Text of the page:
National Fellowships and Scholarships
Click on Fellowship/Scholarship titles for further information
Support for graduate school programs in the United States:
Carnegie Junior Fellows. Each year the endowment offers approximately ten one-year fellowships to uniquely qualified graduating seniors and individuals who have graduated during the past academic year. They are selected from a pool of nominees from close to 400 participating colleges. Carnegie junior fellows work as research assistants to the endowment's senior associates. Most fellowship are in the areas of political science, international relations, and public policy. Fellows must have completed a BA in the last calendar year; those who have begun graduate studies are not eligible for consideration.
Ford Foundation Fellowship Program. The Predoctoral Fellowship is available to graduating seniors intending to enroll in a terminal degree program in most fields of study and who intend a career in research and teaching in higher education. Through its Fellowship Programs, the Ford Foundation seeks to increase the diversity of the nation’s college and university faculties by increasing their ethnic and racial diversity, to maximize the educational benefits of diversity, and to increase the number of professors who can and will use diversity as a resource for enriching the education of all students.
Hertz Foundation Graduate Fellowships (applied science and engineering). This merit-based fellowship consists of a cost-of-education allowance and a personal support stipend. It can be renewed for up to 5 years of graduate study. Eligible applicants for Hertz Fellowships must be students of the applied physical, biological and engineering sciences who are citizens or permanent residents of the United States of America. College seniors wishing to pursue the Ph.D. degree in any of the fields of particular interest to the Foundation, as well as graduate students already in the process of doing so, may apply.
James Madison Fellowship. For aspiring and experienced teachers of American history, American government, and social studies in the nation's secondary schools, to pursue graduate study of American history. Suggested criteria: interest in teaching social studies, particularly American history or government (could be evidenced by enrollment in certification program—more specifically 7-12 social studies or belated decision to enroll in an M.A.T. program); related activities (e.g., tutoring, teaching assistantships, substitute teaching, projects, presentations or papers dealing with American history/government or U.S. Constitution; awards (e.g., departmental award, honor society membership, inclusion in Who's Who in American Colleges and Universities); high GPA; recommendations from relevant faculty. Prospective Fellow must have applied to an appropriate graduate school or have definite plans to do so.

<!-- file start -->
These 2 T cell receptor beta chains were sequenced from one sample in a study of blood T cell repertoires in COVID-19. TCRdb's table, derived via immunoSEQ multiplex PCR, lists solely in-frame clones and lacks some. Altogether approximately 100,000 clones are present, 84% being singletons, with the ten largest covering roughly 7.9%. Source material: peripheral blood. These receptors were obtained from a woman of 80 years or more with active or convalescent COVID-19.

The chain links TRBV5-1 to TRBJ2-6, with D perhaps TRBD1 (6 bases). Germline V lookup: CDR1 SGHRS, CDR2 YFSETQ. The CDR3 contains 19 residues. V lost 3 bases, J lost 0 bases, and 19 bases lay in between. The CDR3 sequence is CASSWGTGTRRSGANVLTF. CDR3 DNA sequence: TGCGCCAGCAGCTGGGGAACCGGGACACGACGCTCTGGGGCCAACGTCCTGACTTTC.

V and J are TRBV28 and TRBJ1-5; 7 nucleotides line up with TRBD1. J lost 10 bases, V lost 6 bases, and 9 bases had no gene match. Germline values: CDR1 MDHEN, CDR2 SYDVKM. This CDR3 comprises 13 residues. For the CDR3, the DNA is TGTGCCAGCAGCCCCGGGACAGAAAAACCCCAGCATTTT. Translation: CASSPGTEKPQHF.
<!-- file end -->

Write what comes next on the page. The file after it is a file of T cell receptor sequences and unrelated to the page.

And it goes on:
National Science Foundation Graduate Research Fellowships. The NSF seeks to encourage research in science, mathematics and engineering in the United States and to reinforce its diversity. A competition is conducted for Graduate Research Fellowships, with additional awards offered for women in engineering and computer and information science. The fellowships offer recognition and three years of support for advanced study to approximately 1000 outstanding graduate students in the mathematical, physical, biological, engineering, and behavioral and social sciences, including the history of science and the philosophy of science, and to research-based PhD degrees in science education.
Paul & Daisy Soros Graduate Scholarship Program for New Americans. The Fellowships are grants for up to two years of graduate study in the United States. The recipients are chosen on a nationally competitive basis. Thirty Fellowships will be awarded each year. A New American is an individual who (1) is a resident alien, i.e., holds a Green Card; or, (2) has been naturalized as a US citizen, or (3) is the child of two parents who are both naturalized citizens. The Program is open to individuals who retain loyalty and a sense of commitment to their country of origin as well as to the United States, but is intended to support individuals who will continue to regard the United States as their principal residence and focus of national identity. The applicant must either have a bachelor's degree or be in her/his final year of undergraduate study. Those who have a bachelor's degree may already be pursuing graduate study and may receive Fellowship support to continue that study. Individuals who are in the third, or subsequent, year of study in the same graduate program are not, however, eligible for this competition.